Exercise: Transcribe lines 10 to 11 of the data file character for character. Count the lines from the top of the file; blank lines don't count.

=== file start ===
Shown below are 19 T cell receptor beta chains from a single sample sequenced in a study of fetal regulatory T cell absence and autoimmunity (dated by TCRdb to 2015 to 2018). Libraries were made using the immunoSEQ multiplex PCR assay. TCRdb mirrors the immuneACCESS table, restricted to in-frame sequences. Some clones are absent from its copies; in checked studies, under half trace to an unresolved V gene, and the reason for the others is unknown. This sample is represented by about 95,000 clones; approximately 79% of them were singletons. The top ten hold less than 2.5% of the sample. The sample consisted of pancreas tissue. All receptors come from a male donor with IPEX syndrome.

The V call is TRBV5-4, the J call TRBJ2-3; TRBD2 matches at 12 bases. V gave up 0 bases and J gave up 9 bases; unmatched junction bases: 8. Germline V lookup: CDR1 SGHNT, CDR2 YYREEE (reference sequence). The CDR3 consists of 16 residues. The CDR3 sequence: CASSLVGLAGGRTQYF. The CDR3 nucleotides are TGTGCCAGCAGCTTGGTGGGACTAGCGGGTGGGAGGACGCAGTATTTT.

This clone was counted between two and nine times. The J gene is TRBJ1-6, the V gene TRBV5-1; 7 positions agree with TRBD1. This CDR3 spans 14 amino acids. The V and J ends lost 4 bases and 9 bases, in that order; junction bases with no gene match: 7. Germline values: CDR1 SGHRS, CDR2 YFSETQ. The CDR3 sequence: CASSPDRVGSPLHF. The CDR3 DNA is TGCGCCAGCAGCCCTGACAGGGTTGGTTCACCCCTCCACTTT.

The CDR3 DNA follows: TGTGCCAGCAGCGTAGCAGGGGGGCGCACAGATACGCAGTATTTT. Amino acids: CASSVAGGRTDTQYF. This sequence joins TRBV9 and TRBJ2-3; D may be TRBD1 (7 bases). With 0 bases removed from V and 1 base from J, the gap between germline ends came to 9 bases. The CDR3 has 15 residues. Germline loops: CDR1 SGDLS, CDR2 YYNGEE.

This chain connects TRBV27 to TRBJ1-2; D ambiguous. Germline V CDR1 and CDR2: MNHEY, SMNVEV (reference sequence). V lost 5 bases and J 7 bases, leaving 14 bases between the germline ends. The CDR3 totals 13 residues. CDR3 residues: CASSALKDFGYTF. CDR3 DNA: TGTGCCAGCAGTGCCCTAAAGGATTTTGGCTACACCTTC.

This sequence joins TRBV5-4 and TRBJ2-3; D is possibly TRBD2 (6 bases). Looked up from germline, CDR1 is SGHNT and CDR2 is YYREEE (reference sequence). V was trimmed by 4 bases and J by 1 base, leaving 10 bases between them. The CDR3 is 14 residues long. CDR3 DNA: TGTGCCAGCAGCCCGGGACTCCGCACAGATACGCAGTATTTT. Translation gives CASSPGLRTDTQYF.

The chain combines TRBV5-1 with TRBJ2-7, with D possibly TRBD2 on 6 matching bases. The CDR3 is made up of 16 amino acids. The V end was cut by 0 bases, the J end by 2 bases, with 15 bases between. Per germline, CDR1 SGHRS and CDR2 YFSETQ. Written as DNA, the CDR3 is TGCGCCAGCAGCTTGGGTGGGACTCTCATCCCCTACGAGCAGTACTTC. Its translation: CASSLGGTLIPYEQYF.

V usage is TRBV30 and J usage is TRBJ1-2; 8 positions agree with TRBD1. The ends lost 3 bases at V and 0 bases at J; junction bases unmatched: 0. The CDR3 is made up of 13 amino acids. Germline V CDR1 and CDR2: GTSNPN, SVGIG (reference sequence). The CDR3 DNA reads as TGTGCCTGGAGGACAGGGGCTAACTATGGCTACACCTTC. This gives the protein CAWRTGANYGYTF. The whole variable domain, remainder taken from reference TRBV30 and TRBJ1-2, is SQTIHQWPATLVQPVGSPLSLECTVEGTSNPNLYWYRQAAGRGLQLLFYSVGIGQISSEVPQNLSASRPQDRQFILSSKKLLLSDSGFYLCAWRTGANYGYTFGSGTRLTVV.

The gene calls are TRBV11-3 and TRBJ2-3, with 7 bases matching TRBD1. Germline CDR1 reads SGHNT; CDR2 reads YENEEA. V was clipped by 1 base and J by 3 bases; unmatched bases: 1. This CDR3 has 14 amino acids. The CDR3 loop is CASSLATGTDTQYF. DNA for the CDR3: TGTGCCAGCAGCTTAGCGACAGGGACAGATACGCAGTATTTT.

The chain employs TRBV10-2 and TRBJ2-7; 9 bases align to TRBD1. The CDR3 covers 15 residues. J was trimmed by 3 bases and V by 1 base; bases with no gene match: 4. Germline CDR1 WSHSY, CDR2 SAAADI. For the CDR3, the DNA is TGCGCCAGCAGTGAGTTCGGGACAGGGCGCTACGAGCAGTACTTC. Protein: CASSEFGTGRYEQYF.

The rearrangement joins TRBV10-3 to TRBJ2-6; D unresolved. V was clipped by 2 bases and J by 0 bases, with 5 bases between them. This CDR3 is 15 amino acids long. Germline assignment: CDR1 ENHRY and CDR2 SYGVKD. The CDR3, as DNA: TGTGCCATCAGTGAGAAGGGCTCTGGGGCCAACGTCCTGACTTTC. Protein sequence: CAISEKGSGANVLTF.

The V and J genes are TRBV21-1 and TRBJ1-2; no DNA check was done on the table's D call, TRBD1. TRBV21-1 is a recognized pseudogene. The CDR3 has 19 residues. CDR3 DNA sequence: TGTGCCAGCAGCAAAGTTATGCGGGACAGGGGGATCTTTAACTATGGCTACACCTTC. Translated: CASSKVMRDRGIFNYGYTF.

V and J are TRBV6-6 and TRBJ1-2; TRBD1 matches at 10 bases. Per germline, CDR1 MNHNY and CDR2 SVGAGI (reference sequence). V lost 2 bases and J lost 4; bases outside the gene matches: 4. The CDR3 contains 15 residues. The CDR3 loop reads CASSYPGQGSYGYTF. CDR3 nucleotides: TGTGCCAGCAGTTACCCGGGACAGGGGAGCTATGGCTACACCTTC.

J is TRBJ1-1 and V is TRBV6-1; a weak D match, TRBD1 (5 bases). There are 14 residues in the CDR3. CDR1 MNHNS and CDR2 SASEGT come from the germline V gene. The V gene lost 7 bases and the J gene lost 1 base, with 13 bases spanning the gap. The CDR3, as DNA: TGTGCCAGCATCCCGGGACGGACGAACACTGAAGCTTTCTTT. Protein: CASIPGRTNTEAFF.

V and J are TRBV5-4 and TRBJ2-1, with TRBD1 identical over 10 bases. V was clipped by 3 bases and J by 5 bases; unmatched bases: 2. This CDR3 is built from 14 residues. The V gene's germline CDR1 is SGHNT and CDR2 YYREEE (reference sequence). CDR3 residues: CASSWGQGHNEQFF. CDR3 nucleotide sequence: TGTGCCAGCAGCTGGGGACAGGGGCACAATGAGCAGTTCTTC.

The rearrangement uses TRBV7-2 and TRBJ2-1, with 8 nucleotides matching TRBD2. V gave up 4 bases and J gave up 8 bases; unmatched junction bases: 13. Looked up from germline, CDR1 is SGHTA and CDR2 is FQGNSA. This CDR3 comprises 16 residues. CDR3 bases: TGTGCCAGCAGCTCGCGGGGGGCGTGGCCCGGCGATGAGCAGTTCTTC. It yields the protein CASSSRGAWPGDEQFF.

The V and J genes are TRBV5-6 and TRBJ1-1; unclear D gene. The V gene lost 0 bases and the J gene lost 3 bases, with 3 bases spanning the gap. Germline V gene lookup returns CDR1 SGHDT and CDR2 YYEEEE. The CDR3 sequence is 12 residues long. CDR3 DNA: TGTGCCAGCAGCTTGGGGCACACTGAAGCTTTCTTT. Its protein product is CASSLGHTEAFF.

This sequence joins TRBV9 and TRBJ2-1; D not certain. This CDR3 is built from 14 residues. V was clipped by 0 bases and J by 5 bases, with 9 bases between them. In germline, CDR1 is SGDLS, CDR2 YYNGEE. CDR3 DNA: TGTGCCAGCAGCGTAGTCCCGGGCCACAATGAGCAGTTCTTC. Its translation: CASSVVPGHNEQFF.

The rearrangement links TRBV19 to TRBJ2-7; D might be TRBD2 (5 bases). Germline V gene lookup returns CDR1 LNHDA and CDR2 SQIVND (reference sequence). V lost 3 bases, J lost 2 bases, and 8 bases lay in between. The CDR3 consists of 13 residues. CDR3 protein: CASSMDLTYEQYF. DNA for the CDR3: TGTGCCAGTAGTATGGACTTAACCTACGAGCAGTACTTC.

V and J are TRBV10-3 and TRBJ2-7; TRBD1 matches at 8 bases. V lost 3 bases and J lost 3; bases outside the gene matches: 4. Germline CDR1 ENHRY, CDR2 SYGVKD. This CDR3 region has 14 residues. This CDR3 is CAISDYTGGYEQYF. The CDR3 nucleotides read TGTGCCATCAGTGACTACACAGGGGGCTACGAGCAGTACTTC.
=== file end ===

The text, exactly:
The chain employs TRBV10-2 and TRBJ2-7; 9 bases align to TRBD1. The CDR3 covers 15 residues. J was trimmed by 3 bases and V by 1 base; bases with no gene match: 4. Germline CDR1 WSHSY, CDR2 SAAADI. For the CDR3, the DNA is TGCGCCAGCAGTGAGTTCGGGACAGGGCGCTACGAGCAGTACTTC. Protein: CASSEFGTGRYEQYF.

The rearrangement joins TRBV10-3 to TRBJ2-6; D unresolved. V was clipped by 2 bases and J by 0 bases, with 5 bases between them. This CDR3 is 15 amino acids long. Germline assignment: CDR1 ENHRY and CDR2 SYGVKD. The CDR3, as DNA: TGTGCCATCAGTGAGAAGGGCTCTGGGGCCAACGTCCTGACTTTC. Protein sequence: CAISEKGSGANVLTF.